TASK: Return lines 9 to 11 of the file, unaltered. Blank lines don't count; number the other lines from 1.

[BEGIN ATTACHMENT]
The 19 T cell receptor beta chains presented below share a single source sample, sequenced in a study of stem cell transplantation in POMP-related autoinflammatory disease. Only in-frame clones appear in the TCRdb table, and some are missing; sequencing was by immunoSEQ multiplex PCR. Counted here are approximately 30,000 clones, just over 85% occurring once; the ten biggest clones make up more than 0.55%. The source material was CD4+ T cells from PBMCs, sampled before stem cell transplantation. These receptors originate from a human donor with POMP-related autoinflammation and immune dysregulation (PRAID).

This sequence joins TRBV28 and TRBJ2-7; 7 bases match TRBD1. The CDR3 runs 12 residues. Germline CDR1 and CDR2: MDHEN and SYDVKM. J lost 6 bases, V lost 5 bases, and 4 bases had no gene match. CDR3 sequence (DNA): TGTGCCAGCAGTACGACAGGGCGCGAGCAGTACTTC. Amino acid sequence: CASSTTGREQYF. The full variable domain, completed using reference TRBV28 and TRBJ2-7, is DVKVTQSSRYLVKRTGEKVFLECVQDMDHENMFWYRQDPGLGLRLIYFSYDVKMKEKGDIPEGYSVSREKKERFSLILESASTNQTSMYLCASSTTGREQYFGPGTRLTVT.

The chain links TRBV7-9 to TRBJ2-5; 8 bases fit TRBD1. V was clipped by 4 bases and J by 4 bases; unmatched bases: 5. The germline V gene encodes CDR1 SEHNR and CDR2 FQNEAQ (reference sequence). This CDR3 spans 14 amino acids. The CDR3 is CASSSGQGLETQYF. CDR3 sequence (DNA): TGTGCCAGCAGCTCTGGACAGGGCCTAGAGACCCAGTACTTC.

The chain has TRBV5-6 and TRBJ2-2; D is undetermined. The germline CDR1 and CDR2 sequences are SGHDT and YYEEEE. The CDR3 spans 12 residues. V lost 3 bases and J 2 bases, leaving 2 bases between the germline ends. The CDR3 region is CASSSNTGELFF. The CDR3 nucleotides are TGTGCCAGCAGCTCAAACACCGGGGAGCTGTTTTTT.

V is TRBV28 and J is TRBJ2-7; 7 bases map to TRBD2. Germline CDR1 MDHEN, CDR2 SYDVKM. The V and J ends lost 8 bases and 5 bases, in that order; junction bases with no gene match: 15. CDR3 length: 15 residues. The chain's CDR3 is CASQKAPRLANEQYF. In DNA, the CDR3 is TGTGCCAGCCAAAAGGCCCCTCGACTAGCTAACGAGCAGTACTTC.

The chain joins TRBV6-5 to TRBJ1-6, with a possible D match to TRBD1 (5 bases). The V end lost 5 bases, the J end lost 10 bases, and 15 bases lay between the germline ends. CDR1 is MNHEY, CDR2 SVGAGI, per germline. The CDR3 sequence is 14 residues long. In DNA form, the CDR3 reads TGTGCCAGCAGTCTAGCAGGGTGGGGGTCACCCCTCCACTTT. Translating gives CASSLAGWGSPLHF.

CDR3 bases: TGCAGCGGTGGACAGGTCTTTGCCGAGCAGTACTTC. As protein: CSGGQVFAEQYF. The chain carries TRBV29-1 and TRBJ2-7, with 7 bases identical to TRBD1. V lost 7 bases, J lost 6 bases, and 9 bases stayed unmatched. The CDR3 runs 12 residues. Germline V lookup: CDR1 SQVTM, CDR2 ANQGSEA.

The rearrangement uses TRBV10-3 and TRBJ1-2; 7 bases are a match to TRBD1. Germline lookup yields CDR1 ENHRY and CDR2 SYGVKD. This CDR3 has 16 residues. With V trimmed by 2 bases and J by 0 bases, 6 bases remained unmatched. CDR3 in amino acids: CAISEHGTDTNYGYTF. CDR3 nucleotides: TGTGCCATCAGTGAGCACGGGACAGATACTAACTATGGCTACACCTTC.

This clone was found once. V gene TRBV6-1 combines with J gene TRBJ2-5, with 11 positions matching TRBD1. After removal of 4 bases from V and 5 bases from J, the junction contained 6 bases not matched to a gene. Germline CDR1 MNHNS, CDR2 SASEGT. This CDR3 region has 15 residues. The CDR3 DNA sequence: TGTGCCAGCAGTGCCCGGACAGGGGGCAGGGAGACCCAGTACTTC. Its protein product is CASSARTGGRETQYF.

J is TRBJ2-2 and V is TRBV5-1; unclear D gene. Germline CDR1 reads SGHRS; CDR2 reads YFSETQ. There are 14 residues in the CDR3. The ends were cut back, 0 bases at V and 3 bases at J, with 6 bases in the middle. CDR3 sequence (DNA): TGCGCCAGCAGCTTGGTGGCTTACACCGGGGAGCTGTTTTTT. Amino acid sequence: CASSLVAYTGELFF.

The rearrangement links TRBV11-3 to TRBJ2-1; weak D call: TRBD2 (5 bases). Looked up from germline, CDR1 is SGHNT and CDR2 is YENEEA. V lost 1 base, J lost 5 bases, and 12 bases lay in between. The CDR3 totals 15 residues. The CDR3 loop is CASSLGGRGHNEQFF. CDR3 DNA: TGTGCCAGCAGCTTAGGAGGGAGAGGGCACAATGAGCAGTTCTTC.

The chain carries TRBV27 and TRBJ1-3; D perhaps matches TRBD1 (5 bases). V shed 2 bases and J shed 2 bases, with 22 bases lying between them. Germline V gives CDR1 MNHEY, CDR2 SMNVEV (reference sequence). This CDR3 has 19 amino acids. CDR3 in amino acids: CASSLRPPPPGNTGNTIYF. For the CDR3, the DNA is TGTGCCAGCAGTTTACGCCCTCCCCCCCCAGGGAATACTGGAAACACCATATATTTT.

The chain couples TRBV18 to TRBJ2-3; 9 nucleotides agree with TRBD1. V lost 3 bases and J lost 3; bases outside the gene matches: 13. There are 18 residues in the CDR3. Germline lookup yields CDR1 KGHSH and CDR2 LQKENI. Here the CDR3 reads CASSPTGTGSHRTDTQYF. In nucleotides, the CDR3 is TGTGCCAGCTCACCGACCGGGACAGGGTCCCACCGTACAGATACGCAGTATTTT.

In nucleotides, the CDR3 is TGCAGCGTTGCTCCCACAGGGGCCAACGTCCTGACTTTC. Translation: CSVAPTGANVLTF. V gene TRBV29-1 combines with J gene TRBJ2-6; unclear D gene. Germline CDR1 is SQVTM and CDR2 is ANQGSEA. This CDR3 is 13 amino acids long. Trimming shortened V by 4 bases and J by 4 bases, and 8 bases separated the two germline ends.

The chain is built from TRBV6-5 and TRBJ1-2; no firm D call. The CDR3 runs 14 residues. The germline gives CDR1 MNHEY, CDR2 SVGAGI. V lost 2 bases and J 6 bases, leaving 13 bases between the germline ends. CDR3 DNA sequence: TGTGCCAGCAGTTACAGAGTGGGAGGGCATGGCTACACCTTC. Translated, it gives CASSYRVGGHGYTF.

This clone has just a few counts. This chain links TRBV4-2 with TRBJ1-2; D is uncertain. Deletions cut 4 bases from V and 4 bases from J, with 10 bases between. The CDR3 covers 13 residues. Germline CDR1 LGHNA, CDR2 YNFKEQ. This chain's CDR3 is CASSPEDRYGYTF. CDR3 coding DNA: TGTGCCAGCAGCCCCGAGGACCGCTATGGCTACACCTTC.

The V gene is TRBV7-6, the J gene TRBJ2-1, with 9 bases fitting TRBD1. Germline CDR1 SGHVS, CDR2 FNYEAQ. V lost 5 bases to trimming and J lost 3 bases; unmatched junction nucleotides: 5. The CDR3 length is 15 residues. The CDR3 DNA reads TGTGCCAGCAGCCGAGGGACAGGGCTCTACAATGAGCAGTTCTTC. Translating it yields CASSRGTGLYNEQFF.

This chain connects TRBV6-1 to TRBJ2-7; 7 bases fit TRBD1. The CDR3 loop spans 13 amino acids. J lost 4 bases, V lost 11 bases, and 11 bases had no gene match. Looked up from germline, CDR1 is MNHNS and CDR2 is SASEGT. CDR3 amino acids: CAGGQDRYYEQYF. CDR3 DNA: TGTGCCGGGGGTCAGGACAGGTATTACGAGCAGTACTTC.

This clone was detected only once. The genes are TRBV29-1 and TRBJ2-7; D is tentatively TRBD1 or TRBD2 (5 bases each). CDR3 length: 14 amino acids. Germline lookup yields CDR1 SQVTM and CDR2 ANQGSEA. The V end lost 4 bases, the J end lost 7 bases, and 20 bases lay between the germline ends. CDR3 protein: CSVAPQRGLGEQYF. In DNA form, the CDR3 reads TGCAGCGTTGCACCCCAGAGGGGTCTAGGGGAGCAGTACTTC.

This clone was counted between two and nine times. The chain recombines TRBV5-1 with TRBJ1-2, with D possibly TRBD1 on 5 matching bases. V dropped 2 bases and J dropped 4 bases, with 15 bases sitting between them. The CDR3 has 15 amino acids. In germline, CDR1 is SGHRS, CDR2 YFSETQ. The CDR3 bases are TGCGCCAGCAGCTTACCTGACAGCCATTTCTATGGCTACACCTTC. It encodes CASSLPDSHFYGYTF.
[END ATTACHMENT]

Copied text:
This clone was found once. V gene TRBV6-1 combines with J gene TRBJ2-5, with 11 positions matching TRBD1. After removal of 4 bases from V and 5 bases from J, the junction contained 6 bases not matched to a gene. Germline CDR1 MNHNS, CDR2 SASEGT. This CDR3 region has 15 residues. The CDR3 DNA sequence: TGTGCCAGCAGTGCCCGGACAGGGGGCAGGGAGACCCAGTACTTC. Its protein product is CASSARTGGRETQYF.

J is TRBJ2-2 and V is TRBV5-1; unclear D gene. Germline CDR1 reads SGHRS; CDR2 reads YFSETQ. There are 14 residues in the CDR3. The ends were cut back, 0 bases at V and 3 bases at J, with 6 bases in the middle. CDR3 sequence (DNA): TGCGCCAGCAGCTTGGTGGCTTACACCGGGGAGCTGTTTTTT. Amino acid sequence: CASSLVAYTGELFF.

The rearrangement links TRBV11-3 to TRBJ2-1; weak D call: TRBD2 (5 bases). Looked up from germline, CDR1 is SGHNT and CDR2 is YENEEA. V lost 1 base, J lost 5 bases, and 12 bases lay in between. The CDR3 totals 15 residues. The CDR3 loop is CASSLGGRGHNEQFF. CDR3 DNA: TGTGCCAGCAGCTTAGGAGGGAGAGGGCACAATGAGCAGTTCTTC.